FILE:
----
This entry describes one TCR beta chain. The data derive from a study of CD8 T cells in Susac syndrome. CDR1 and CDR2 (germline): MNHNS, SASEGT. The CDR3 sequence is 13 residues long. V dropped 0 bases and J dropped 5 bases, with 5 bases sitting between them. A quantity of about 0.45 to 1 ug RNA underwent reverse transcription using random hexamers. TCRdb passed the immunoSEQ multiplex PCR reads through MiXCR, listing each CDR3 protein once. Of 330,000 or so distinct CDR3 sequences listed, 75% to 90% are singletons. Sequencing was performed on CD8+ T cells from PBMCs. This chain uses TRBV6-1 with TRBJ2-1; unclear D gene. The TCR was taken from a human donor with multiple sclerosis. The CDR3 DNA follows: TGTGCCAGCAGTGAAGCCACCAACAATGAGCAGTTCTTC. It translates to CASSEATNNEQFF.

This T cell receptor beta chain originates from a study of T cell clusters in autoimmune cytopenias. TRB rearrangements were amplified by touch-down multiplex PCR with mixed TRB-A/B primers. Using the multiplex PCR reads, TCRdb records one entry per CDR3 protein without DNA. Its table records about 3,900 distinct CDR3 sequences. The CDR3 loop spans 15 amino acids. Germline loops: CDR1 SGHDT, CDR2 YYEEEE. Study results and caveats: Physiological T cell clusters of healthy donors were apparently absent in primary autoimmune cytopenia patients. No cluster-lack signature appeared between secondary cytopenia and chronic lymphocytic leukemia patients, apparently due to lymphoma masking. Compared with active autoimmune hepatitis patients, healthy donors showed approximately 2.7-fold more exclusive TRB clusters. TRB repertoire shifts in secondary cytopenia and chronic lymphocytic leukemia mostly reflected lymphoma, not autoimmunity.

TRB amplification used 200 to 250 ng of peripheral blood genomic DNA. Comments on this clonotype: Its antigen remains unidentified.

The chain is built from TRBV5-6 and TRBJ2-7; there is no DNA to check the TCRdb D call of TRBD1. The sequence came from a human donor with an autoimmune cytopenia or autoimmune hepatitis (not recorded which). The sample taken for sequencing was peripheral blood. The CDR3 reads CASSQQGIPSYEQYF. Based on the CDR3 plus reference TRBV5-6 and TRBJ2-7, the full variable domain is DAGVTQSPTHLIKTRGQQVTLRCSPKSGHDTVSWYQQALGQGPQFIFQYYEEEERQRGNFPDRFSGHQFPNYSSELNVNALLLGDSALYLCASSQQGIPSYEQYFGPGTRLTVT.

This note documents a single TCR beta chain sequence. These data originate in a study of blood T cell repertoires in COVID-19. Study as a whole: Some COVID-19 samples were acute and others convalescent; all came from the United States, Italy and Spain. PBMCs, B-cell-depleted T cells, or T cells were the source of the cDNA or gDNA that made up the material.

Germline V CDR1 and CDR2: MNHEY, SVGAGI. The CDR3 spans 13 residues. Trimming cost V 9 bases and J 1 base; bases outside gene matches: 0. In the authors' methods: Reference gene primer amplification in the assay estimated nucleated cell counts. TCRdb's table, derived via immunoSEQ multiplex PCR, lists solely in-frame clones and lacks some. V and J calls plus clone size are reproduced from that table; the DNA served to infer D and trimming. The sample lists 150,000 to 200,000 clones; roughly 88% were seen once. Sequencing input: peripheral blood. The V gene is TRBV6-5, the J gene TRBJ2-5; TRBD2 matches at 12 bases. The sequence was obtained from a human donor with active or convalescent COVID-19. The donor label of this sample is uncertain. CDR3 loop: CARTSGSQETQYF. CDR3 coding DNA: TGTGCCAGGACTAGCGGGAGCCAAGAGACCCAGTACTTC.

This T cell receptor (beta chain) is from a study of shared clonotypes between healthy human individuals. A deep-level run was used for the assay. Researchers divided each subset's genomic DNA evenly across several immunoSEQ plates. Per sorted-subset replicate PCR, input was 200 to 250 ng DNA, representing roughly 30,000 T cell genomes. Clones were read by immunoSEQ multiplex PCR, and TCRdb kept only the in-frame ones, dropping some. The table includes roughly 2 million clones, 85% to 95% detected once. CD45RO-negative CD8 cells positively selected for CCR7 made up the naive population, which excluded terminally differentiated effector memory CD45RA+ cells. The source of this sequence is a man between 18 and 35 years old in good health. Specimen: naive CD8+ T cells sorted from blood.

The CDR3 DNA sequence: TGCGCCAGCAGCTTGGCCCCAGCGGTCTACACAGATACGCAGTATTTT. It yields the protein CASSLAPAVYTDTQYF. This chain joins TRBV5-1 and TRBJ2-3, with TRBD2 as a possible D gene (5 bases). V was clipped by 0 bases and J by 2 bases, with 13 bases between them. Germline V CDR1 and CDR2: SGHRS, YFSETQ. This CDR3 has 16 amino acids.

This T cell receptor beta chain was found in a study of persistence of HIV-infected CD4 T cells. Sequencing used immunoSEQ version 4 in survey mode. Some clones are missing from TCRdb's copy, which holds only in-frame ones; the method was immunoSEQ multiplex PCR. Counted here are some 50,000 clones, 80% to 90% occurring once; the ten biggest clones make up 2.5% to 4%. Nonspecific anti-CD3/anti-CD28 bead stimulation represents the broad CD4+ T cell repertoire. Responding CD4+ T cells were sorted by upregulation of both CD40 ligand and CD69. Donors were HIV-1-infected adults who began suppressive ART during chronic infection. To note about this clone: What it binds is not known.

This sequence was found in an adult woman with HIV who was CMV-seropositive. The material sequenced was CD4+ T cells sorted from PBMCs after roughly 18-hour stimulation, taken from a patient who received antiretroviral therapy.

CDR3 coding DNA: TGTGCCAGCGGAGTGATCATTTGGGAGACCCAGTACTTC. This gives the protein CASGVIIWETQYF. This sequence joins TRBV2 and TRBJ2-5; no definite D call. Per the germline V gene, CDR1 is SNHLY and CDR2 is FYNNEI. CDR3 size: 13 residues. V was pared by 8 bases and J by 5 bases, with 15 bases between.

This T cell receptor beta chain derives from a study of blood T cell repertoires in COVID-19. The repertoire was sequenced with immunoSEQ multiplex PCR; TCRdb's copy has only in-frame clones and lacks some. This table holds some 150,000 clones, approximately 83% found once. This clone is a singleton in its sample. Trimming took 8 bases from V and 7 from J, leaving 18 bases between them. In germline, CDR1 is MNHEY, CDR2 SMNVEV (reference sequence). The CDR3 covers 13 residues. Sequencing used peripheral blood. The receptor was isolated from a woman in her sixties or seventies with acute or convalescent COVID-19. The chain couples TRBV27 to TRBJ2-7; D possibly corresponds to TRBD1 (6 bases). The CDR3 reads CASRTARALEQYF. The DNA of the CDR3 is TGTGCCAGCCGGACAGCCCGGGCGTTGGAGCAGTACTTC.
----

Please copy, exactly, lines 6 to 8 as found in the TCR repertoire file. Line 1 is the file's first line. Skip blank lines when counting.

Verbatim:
Germline V CDR1 and CDR2: MNHEY, SVGAGI. The CDR3 spans 13 residues. Trimming cost V 9 bases and J 1 base; bases outside gene matches: 0. In the authors' methods: Reference gene primer amplification in the assay estimated nucleated cell counts. TCRdb's table, derived via immunoSEQ multiplex PCR, lists solely in-frame clones and lacks some. V and J calls plus clone size are reproduced from that table; the DNA served to infer D and trimming. The sample lists 150,000 to 200,000 clones; roughly 88% were seen once. Sequencing input: peripheral blood. The V gene is TRBV6-5, the J gene TRBJ2-5; TRBD2 matches at 12 bases. The sequence was obtained from a human donor with active or convalescent COVID-19. The donor label of this sample is uncertain. CDR3 loop: CARTSGSQETQYF. CDR3 coding DNA: TGTGCCAGGACTAGCGGGAGCCAAGAGACCCAGTACTTC.

This T cell receptor (beta chain) is from a study of shared clonotypes between healthy human individuals. A deep-level run was used for the assay. Researchers divided each subset's genomic DNA evenly across several immunoSEQ plates. Per sorted-subset replicate PCR, input was 200 to 250 ng DNA, representing roughly 30,000 T cell genomes. Clones were read by immunoSEQ multiplex PCR, and TCRdb kept only the in-frame ones, dropping some. The table includes roughly 2 million clones, 85% to 95% detected once. CD45RO-negative CD8 cells positively selected for CCR7 made up the naive population, which excluded terminally differentiated effector memory CD45RA+ cells. The source of this sequence is a man between 18 and 35 years old in good health. Specimen: naive CD8+ T cells sorted from blood.

The CDR3 DNA sequence: TGCGCCAGCAGCTTGGCCCCAGCGGTCTACACAGATACGCAGTATTTT. It yields the protein CASSLAPAVYTDTQYF. This chain joins TRBV5-1 and TRBJ2-3, with TRBD2 as a possible D gene (5 bases). V was clipped by 0 bases and J by 2 bases, with 13 bases between them. Germline V CDR1 and CDR2: SGHRS, YFSETQ. This CDR3 has 16 amino acids.